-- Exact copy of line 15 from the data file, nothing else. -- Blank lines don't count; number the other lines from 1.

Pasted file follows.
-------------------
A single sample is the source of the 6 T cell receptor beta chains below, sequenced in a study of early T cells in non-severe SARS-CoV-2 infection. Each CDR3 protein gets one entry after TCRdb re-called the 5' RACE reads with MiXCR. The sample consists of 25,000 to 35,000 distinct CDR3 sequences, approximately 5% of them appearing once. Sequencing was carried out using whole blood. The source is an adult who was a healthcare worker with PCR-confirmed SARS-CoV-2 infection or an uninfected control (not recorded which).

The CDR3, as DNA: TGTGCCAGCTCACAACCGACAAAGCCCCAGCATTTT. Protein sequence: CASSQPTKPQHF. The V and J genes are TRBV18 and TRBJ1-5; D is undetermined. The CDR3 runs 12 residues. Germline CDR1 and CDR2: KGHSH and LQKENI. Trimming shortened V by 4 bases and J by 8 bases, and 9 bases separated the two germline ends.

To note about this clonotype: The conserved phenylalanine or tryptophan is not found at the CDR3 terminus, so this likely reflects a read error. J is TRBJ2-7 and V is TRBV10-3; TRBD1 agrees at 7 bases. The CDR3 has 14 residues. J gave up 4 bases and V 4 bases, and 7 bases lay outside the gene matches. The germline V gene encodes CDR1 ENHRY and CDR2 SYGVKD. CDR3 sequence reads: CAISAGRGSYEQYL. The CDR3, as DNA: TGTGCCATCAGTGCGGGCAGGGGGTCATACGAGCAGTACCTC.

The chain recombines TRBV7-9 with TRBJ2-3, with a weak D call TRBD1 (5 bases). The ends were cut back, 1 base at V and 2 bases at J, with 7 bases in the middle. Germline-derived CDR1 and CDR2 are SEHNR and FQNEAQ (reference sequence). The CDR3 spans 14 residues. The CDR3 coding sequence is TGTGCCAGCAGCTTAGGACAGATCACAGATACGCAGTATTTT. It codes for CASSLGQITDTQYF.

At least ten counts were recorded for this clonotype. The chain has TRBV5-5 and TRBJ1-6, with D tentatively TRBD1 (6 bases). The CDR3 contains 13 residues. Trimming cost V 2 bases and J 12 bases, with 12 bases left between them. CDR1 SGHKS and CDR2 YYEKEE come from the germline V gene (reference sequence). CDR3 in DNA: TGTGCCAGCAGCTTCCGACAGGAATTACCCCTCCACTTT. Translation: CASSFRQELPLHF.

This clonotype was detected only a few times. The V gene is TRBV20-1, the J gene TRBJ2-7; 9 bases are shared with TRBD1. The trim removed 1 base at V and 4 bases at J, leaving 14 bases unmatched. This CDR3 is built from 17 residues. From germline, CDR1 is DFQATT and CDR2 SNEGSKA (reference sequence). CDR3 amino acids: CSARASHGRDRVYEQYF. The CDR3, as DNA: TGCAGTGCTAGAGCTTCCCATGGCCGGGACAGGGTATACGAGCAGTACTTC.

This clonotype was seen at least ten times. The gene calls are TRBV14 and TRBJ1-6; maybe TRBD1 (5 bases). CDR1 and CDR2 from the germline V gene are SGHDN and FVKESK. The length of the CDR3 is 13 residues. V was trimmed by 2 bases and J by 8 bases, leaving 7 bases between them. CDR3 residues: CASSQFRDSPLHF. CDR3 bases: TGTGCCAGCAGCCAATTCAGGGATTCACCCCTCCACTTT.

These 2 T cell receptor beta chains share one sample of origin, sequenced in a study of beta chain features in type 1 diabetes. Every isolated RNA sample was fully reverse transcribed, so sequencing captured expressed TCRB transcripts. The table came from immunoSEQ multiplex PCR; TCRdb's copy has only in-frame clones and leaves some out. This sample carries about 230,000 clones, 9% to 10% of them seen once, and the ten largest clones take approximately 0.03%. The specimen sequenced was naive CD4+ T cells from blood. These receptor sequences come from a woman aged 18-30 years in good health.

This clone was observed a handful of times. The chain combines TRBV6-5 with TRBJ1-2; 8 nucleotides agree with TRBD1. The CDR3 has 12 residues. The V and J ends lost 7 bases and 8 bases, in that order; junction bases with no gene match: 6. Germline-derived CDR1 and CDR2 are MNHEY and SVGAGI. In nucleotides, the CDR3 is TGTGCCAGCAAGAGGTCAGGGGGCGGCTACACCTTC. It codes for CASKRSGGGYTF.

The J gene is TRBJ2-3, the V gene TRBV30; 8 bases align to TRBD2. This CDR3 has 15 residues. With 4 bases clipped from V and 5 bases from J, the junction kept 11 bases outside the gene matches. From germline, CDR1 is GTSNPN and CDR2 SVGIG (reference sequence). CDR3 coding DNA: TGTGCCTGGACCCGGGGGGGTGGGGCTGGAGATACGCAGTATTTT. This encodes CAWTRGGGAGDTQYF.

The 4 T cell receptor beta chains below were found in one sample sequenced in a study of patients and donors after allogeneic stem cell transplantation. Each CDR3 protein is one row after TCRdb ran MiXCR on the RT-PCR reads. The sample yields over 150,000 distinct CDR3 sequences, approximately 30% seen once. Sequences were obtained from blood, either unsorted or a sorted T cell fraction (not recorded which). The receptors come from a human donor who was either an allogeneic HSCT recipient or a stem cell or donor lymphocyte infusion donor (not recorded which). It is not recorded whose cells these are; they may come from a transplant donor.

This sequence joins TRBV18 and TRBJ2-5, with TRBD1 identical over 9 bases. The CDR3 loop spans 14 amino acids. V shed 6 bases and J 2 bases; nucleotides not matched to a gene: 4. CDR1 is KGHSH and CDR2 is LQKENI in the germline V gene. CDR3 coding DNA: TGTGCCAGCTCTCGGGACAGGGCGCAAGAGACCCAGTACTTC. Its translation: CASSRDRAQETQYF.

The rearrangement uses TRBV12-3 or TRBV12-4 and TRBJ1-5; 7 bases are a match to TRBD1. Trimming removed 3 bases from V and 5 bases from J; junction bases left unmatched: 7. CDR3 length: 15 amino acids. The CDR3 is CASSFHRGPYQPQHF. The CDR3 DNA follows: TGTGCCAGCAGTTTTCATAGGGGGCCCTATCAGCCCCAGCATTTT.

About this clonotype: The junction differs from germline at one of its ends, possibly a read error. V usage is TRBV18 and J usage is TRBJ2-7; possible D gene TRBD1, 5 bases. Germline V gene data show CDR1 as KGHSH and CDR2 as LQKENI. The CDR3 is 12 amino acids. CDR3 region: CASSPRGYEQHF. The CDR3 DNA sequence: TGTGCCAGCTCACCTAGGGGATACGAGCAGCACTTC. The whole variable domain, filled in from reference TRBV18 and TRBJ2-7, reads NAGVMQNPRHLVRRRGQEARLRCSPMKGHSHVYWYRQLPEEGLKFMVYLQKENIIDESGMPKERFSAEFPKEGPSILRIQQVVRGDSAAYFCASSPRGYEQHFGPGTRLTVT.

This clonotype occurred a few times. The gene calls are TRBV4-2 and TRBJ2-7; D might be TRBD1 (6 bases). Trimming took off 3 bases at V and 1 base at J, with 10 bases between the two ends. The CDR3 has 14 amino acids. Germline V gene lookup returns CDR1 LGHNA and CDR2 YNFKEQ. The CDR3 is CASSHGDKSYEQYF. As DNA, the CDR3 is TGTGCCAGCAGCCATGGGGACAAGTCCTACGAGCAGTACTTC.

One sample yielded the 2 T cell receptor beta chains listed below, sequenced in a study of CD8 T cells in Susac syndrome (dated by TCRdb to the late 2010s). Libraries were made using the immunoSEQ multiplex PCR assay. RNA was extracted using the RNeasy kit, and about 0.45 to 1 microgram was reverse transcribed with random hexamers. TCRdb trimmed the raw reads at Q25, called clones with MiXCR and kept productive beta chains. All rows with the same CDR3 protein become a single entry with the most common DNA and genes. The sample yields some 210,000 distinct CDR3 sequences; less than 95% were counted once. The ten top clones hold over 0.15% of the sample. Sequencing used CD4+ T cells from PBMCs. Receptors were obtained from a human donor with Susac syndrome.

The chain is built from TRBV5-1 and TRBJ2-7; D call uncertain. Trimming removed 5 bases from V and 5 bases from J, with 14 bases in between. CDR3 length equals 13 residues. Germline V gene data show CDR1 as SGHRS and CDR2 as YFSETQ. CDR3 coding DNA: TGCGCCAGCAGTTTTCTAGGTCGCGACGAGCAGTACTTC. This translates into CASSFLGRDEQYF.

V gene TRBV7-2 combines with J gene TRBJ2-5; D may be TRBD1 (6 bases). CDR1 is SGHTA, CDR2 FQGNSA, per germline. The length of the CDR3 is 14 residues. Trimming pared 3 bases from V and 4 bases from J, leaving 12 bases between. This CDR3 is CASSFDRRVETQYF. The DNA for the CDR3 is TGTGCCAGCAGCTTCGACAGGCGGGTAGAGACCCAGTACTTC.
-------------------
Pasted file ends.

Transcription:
This clonotype occurred a few times. The gene calls are TRBV4-2 and TRBJ2-7; D might be TRBD1 (6 bases). Trimming took off 3 bases at V and 1 base at J, with 10 bases between the two ends. The CDR3 has 14 amino acids. Germline V gene lookup returns CDR1 LGHNA and CDR2 YNFKEQ. The CDR3 is CASSHGDKSYEQYF. As DNA, the CDR3 is TGTGCCAGCAGCCATGGGGACAAGTCCTACGAGCAGTACTTC.